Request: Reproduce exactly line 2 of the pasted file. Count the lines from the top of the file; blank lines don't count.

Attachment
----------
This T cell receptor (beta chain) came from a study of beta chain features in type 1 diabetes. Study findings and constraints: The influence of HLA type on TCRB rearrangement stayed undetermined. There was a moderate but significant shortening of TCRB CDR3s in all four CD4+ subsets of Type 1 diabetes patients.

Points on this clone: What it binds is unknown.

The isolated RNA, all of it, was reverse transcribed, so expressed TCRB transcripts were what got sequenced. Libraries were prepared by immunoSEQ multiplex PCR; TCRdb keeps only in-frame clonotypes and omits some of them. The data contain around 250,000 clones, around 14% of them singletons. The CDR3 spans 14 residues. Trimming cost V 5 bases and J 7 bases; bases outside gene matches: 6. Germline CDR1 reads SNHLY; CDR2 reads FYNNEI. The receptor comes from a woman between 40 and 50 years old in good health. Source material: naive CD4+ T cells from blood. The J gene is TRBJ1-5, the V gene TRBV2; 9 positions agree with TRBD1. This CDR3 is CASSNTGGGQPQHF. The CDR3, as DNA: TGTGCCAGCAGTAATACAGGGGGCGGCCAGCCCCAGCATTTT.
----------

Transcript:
Points on this clone: What it binds is unknown.